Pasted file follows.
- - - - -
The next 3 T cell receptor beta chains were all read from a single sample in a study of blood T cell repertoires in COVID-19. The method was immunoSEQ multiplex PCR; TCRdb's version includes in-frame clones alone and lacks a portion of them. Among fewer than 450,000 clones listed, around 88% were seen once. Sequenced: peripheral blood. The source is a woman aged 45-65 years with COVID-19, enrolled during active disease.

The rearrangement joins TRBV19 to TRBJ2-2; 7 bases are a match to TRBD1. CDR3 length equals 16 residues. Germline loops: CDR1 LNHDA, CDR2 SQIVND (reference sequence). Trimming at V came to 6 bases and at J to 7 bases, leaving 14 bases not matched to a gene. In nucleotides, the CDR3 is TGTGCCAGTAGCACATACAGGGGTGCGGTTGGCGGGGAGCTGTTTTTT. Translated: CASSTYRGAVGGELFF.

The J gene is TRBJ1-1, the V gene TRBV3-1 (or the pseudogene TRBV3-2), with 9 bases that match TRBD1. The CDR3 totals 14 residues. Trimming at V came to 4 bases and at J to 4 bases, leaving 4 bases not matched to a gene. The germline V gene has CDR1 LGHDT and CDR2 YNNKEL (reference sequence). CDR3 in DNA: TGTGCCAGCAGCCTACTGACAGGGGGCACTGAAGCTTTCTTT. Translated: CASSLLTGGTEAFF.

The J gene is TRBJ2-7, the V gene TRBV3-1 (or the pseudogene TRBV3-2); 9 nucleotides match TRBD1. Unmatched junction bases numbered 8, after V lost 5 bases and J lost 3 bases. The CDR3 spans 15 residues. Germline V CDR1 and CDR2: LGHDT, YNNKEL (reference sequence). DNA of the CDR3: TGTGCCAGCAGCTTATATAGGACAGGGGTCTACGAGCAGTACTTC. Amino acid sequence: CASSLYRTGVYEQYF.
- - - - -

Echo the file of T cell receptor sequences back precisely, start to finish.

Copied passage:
The next 3 T cell receptor beta chains were all read from a single sample in a study of blood T cell repertoires in COVID-19. The method was immunoSEQ multiplex PCR; TCRdb's version includes in-frame clones alone and lacks a portion of them. Among fewer than 450,000 clones listed, around 88% were seen once. Sequenced: peripheral blood. The source is a woman aged 45-65 years with COVID-19, enrolled during active disease.

The rearrangement joins TRBV19 to TRBJ2-2; 7 bases are a match to TRBD1. CDR3 length equals 16 residues. Germline loops: CDR1 LNHDA, CDR2 SQIVND (reference sequence). Trimming at V came to 6 bases and at J to 7 bases, leaving 14 bases not matched to a gene. In nucleotides, the CDR3 is TGTGCCAGTAGCACATACAGGGGTGCGGTTGGCGGGGAGCTGTTTTTT. Translated: CASSTYRGAVGGELFF.

The J gene is TRBJ1-1, the V gene TRBV3-1 (or the pseudogene TRBV3-2), with 9 bases that match TRBD1. The CDR3 totals 14 residues. Trimming at V came to 4 bases and at J to 4 bases, leaving 4 bases not matched to a gene. The germline V gene has CDR1 LGHDT and CDR2 YNNKEL (reference sequence). CDR3 in DNA: TGTGCCAGCAGCCTACTGACAGGGGGCACTGAAGCTTTCTTT. Translated: CASSLLTGGTEAFF.

The J gene is TRBJ2-7, the V gene TRBV3-1 (or the pseudogene TRBV3-2); 9 nucleotides match TRBD1. Unmatched junction bases numbered 8, after V lost 5 bases and J lost 3 bases. The CDR3 spans 15 residues. Germline V CDR1 and CDR2: LGHDT, YNNKEL (reference sequence). DNA of the CDR3: TGTGCCAGCAGCTTATATAGGACAGGGGTCTACGAGCAGTACTTC. Amino acid sequence: CASSLYRTGVYEQYF.